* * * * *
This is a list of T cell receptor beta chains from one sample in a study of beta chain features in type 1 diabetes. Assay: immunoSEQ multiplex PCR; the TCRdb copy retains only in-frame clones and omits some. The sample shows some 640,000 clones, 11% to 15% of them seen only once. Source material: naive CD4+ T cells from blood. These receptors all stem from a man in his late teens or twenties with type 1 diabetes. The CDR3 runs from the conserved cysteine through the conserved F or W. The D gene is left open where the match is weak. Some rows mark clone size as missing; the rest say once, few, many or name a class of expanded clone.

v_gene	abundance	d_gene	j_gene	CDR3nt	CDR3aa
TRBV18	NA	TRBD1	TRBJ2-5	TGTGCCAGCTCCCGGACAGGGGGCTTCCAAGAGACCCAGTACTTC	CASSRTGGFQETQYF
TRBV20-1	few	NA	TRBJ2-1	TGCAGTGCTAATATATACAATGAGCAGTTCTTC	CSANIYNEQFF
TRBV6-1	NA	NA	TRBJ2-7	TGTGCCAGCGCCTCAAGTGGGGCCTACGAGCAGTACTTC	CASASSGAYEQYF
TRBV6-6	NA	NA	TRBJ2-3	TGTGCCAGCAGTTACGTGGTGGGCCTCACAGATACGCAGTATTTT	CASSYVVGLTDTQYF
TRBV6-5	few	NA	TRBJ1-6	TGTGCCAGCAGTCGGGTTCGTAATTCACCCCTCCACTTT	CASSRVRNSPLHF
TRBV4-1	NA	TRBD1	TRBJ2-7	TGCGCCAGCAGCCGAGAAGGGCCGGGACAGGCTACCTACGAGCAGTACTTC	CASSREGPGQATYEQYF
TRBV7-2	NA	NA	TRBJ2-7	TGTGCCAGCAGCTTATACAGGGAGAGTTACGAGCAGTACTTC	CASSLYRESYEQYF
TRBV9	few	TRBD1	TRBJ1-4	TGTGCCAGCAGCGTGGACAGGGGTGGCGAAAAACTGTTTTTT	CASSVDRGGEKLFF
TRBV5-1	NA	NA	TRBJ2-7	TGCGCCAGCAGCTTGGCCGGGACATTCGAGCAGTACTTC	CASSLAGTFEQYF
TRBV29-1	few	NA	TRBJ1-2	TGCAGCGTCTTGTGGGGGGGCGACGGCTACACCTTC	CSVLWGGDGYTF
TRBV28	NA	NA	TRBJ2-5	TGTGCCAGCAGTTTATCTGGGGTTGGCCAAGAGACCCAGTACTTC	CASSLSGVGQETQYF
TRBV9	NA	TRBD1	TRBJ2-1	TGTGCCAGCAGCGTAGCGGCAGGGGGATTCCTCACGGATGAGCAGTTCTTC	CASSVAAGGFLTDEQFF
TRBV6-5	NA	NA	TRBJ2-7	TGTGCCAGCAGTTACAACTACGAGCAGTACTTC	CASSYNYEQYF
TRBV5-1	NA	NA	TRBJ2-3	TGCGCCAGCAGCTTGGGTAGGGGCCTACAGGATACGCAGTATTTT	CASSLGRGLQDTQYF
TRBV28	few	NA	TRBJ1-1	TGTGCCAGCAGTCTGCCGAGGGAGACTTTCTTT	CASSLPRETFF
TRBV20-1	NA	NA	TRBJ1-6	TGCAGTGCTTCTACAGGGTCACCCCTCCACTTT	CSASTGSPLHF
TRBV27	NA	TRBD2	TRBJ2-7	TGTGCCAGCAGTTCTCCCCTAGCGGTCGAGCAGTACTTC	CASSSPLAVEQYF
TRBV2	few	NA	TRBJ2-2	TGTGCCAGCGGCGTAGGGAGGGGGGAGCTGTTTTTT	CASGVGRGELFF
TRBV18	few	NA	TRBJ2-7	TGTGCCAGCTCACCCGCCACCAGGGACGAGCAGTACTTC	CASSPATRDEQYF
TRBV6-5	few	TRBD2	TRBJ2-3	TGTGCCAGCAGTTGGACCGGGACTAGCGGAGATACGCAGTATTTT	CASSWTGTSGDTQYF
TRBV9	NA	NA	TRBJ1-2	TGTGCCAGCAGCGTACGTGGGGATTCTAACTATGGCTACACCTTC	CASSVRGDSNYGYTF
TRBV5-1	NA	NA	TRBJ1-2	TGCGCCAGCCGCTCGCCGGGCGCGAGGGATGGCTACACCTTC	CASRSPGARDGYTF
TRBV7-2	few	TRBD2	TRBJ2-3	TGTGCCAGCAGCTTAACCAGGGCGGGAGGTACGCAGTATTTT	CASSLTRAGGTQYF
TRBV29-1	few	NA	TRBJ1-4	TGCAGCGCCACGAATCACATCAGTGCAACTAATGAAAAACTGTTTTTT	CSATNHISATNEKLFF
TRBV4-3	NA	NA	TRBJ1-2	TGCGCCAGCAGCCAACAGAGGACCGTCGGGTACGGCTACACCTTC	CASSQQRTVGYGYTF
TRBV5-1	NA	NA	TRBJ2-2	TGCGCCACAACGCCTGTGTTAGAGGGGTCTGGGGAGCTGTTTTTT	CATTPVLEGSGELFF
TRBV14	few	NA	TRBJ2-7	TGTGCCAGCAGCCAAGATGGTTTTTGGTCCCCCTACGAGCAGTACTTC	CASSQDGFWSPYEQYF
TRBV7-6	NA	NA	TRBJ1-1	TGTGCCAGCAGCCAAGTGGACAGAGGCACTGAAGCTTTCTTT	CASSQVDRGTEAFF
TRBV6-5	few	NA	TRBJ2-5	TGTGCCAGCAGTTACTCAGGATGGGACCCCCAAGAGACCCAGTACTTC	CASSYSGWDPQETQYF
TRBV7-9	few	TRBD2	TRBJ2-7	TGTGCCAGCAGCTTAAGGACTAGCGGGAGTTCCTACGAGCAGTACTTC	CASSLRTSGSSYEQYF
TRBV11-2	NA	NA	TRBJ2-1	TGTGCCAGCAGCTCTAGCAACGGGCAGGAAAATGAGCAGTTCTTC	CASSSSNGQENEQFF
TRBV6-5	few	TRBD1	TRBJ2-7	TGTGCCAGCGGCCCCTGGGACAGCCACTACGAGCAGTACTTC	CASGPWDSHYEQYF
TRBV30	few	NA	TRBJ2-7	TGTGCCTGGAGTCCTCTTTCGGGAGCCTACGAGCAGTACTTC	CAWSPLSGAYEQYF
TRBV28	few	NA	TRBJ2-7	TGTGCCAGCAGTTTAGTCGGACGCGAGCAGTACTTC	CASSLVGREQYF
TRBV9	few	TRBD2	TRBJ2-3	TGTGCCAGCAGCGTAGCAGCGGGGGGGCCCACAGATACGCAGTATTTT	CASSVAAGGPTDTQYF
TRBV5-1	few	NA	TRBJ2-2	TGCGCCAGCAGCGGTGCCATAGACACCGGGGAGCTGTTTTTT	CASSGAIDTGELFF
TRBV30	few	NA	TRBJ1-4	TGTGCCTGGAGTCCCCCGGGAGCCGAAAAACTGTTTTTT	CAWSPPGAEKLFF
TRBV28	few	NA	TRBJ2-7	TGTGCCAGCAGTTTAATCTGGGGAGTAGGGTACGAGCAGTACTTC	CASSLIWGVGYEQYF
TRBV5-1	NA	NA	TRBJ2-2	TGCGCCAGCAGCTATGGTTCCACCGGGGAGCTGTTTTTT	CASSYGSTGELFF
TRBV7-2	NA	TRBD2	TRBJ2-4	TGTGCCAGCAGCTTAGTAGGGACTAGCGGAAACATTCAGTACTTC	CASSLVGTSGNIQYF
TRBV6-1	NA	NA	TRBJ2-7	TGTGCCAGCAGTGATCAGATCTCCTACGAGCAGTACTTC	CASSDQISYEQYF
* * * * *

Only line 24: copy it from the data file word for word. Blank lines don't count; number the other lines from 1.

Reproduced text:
TRBV5-1	NA	NA	TRBJ1-2	TGCGCCAGCCGCTCGCCGGGCGCGAGGGATGGCTACACCTTC	CASRSPGARDGYTF